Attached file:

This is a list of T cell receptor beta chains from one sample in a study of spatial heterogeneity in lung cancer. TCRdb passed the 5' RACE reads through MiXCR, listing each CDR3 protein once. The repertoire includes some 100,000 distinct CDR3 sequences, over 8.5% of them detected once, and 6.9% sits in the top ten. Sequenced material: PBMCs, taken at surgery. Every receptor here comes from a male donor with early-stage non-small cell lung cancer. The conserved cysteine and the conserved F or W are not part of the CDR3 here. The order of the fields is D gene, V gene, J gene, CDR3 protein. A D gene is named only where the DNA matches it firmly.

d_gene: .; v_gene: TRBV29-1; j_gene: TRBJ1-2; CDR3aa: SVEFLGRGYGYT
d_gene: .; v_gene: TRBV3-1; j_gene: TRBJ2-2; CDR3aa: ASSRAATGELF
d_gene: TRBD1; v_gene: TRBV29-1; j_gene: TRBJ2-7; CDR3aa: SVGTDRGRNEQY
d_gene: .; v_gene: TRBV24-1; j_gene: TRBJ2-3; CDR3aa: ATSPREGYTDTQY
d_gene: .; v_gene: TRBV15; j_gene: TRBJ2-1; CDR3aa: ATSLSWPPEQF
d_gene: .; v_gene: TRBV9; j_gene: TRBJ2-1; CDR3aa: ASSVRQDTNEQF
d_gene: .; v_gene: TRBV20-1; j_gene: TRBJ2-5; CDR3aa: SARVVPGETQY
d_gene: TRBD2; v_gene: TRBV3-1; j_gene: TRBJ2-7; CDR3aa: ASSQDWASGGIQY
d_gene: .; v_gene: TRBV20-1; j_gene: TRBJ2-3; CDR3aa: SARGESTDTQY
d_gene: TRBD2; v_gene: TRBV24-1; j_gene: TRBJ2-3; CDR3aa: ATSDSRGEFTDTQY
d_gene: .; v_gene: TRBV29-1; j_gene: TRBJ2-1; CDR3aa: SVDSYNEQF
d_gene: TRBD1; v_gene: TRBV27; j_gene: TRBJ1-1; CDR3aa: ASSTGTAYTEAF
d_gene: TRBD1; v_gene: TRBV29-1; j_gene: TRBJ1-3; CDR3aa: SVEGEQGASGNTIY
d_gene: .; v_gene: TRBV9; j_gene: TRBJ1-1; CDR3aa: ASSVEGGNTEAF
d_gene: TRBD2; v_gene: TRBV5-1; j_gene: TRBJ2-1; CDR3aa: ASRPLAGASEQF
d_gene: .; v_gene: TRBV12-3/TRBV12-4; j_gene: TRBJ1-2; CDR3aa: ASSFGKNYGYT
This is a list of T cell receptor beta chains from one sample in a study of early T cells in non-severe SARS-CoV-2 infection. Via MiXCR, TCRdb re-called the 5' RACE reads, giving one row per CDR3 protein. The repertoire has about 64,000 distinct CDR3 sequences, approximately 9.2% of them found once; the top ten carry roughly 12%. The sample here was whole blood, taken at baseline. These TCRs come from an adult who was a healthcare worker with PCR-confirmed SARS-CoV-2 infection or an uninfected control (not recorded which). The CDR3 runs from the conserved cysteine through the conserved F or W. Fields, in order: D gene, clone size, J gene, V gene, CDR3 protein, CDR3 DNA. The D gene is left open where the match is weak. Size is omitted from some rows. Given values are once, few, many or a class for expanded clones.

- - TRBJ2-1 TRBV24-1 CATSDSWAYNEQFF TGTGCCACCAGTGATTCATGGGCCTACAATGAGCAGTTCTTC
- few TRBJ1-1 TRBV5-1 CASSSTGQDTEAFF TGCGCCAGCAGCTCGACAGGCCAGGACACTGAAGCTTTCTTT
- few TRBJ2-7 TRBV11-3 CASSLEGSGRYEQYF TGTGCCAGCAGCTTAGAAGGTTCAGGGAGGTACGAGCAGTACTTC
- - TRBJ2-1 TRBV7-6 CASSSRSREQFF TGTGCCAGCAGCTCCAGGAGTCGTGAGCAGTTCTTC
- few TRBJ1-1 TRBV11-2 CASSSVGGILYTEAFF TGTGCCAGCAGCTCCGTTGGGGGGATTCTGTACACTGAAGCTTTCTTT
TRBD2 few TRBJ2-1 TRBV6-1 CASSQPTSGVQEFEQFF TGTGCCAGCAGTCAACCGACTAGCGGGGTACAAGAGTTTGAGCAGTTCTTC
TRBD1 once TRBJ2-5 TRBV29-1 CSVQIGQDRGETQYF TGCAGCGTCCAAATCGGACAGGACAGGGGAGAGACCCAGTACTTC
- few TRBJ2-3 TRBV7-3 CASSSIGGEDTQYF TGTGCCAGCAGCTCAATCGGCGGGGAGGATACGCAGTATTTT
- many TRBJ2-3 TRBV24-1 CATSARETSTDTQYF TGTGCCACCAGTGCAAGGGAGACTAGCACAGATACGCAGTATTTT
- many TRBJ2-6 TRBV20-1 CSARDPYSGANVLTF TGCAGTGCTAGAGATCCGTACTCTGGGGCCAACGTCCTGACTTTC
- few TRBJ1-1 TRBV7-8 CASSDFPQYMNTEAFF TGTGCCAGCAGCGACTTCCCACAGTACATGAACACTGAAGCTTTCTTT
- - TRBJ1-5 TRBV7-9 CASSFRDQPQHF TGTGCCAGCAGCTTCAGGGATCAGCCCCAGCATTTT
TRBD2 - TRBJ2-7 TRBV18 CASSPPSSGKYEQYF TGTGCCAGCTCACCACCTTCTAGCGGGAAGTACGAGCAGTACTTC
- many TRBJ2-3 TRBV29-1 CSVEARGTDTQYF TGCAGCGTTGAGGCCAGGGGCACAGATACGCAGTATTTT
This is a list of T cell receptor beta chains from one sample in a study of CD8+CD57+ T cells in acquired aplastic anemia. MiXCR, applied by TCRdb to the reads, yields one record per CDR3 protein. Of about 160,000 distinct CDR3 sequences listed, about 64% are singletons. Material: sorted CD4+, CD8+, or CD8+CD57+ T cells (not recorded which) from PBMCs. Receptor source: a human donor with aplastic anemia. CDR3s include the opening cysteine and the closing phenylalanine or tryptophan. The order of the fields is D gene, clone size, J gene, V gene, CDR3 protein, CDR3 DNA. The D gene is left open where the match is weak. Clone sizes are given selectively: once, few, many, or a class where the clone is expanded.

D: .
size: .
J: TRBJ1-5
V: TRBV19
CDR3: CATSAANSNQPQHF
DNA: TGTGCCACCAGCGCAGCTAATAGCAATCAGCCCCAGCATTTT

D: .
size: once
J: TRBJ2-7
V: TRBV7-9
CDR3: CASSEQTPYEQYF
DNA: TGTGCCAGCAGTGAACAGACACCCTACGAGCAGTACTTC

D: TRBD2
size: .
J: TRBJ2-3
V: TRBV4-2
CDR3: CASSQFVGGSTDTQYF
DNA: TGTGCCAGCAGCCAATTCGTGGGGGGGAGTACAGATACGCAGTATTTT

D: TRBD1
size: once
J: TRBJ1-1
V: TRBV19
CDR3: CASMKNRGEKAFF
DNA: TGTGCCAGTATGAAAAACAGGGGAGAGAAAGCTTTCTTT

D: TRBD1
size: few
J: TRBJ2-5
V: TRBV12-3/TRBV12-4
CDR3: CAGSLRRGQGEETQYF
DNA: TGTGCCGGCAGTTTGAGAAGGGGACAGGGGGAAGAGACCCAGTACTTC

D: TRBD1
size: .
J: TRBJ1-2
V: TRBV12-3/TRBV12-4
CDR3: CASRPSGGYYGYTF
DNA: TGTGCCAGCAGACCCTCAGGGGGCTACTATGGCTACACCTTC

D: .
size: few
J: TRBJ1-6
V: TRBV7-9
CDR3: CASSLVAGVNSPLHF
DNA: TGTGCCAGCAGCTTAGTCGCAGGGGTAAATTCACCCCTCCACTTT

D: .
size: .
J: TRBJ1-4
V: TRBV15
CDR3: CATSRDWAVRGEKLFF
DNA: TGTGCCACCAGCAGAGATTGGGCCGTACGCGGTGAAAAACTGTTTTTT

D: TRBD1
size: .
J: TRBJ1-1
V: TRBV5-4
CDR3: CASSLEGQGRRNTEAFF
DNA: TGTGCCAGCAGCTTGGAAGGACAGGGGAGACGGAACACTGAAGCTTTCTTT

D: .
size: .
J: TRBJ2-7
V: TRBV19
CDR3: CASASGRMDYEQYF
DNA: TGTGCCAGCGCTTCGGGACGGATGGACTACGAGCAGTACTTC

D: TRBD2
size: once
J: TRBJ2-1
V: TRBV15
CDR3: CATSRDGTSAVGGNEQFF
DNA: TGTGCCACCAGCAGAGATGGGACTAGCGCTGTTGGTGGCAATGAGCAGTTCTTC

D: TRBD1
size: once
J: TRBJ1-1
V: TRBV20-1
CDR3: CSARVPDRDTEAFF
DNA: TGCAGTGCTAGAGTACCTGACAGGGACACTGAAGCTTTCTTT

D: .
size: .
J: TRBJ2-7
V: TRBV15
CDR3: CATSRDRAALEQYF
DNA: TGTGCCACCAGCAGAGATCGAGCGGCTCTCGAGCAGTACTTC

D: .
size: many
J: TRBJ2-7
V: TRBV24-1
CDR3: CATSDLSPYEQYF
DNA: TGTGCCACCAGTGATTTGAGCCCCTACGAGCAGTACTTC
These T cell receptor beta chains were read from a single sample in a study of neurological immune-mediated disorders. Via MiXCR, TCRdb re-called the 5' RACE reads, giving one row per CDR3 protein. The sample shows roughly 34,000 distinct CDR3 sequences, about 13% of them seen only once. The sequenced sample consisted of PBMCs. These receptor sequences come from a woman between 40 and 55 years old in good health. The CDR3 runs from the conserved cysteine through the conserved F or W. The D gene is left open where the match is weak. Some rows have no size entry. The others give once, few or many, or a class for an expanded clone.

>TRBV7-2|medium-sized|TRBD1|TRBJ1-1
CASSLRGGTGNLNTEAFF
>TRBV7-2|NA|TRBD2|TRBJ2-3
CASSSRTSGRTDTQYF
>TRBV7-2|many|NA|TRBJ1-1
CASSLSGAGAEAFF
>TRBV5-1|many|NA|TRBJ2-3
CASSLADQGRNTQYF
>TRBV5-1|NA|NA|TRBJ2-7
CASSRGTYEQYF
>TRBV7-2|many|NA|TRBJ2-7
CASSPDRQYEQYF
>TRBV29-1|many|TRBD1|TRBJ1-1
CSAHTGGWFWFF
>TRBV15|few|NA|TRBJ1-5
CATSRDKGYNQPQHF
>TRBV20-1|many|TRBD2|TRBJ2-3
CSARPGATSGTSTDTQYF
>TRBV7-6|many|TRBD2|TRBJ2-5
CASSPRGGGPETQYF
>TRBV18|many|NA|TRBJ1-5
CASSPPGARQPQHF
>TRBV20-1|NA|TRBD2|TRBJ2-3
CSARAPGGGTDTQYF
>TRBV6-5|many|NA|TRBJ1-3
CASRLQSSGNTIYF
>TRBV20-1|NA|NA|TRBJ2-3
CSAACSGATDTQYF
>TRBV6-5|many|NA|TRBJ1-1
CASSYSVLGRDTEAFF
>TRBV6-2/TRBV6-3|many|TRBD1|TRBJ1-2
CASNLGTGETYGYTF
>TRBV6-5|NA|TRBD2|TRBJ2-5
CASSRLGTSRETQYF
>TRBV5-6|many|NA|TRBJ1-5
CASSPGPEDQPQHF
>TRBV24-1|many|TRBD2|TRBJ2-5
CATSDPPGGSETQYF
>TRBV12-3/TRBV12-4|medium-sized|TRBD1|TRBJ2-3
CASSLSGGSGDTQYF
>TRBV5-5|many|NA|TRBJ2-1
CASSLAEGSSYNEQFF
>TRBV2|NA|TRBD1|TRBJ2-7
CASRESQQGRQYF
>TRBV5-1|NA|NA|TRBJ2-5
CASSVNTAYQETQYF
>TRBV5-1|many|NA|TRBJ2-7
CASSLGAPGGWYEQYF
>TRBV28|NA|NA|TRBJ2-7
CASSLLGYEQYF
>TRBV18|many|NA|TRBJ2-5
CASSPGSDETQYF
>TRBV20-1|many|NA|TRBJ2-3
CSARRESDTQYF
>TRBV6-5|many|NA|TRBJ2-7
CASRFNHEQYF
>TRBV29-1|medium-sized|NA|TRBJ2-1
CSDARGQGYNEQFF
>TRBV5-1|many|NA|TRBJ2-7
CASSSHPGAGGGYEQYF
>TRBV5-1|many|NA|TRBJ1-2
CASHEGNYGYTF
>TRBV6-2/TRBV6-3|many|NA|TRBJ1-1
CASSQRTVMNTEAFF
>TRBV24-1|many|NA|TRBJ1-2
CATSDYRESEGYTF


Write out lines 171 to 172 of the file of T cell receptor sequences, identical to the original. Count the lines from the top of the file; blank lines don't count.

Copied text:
>TRBV20-1|many|NA|TRBJ2-3
CSARRESDTQYF